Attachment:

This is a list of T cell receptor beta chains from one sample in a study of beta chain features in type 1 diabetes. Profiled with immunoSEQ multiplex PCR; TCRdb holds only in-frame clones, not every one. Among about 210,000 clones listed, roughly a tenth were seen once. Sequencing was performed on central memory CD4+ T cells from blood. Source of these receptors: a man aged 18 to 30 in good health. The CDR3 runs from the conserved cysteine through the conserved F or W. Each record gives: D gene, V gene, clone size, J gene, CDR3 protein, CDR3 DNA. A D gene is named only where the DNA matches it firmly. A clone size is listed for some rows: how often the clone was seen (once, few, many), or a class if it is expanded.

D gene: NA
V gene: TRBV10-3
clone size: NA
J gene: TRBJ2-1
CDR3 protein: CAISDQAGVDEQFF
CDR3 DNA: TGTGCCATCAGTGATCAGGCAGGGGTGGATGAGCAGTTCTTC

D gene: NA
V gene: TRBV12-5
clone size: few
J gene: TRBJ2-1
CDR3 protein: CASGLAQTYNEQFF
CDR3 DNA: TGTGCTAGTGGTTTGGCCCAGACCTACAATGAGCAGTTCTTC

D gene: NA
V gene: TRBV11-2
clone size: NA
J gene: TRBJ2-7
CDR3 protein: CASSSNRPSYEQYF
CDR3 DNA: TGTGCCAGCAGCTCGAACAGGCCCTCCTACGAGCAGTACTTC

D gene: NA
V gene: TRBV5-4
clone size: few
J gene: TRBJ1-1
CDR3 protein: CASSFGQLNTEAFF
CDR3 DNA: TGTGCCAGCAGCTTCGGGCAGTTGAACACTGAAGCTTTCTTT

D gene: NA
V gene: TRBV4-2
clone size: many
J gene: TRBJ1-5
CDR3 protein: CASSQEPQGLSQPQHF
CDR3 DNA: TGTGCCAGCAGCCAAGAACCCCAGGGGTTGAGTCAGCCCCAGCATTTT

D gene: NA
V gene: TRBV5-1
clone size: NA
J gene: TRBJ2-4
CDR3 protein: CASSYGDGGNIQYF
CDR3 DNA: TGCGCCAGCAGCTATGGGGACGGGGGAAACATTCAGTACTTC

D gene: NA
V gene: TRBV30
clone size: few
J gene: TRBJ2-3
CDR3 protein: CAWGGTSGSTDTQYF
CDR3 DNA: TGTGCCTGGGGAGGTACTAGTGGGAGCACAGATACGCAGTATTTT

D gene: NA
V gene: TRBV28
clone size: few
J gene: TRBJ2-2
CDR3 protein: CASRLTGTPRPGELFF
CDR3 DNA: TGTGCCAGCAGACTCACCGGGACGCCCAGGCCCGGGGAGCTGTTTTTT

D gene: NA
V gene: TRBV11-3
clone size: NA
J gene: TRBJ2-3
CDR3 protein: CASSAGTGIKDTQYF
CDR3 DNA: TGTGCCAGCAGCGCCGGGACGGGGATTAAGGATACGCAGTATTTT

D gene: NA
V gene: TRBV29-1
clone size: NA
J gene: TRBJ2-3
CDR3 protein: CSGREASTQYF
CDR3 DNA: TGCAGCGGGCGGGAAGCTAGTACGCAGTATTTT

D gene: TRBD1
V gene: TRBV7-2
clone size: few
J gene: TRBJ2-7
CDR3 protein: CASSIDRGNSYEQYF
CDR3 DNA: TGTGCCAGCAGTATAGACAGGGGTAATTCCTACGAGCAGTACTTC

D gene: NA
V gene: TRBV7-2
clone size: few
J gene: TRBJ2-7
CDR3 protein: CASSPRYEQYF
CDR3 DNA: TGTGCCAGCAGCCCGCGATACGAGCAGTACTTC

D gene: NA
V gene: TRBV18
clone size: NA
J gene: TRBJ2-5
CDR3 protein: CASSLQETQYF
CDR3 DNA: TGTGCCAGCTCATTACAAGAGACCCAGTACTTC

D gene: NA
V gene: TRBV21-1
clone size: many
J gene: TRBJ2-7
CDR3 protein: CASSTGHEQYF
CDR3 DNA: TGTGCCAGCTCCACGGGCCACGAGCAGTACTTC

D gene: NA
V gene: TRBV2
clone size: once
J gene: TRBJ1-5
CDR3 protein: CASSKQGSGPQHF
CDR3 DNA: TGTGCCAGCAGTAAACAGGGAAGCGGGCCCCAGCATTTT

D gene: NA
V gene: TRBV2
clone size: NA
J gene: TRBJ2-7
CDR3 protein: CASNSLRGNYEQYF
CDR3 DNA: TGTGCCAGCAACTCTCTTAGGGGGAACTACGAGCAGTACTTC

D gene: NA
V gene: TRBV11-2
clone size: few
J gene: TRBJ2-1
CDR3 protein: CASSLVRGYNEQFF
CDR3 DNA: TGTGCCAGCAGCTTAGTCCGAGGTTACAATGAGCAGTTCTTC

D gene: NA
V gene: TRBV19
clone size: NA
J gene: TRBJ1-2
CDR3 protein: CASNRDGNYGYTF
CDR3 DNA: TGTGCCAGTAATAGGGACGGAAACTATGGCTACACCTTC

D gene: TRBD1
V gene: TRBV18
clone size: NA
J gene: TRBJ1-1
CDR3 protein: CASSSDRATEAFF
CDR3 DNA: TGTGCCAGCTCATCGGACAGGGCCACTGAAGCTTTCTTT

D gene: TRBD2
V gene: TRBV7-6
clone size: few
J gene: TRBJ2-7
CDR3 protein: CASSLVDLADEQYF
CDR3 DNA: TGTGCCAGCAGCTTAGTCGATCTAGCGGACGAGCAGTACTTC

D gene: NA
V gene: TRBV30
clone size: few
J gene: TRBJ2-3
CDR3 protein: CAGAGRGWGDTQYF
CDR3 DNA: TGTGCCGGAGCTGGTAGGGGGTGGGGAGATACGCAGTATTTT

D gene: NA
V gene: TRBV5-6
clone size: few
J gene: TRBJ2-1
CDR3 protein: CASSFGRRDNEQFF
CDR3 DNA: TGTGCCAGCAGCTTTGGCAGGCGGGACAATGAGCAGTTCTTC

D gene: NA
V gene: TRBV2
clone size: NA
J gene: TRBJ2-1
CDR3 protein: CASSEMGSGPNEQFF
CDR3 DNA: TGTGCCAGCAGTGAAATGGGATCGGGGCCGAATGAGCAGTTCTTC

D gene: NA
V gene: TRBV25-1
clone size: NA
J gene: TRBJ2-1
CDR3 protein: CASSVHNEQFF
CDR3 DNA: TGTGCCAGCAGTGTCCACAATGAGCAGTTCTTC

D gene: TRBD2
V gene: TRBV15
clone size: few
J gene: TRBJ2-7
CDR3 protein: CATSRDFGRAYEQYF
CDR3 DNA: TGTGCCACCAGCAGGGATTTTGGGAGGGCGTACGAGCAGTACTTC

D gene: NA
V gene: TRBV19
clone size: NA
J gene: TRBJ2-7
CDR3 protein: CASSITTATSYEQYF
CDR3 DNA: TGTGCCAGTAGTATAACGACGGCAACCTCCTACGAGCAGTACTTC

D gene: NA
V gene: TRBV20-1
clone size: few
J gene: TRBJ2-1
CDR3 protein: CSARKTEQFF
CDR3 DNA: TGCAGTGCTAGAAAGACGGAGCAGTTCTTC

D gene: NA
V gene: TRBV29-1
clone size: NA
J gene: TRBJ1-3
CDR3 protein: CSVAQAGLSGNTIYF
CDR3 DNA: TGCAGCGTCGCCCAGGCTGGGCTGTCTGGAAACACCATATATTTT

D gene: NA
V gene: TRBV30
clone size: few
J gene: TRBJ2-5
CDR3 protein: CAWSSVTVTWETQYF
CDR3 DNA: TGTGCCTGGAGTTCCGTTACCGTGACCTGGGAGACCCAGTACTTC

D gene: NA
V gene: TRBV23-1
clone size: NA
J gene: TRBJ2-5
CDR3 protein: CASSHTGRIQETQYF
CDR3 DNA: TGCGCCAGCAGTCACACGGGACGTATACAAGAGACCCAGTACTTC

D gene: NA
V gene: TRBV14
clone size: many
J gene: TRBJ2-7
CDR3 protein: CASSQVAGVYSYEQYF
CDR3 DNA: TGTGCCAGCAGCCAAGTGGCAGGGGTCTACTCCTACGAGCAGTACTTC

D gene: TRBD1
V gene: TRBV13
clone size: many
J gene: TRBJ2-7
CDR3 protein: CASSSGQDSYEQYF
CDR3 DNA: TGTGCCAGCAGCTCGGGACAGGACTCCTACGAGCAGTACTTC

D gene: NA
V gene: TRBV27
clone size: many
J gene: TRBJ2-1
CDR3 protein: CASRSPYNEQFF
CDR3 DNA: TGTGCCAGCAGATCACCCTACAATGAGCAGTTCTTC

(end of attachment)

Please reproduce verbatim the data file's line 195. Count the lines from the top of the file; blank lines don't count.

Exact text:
V gene: TRBV27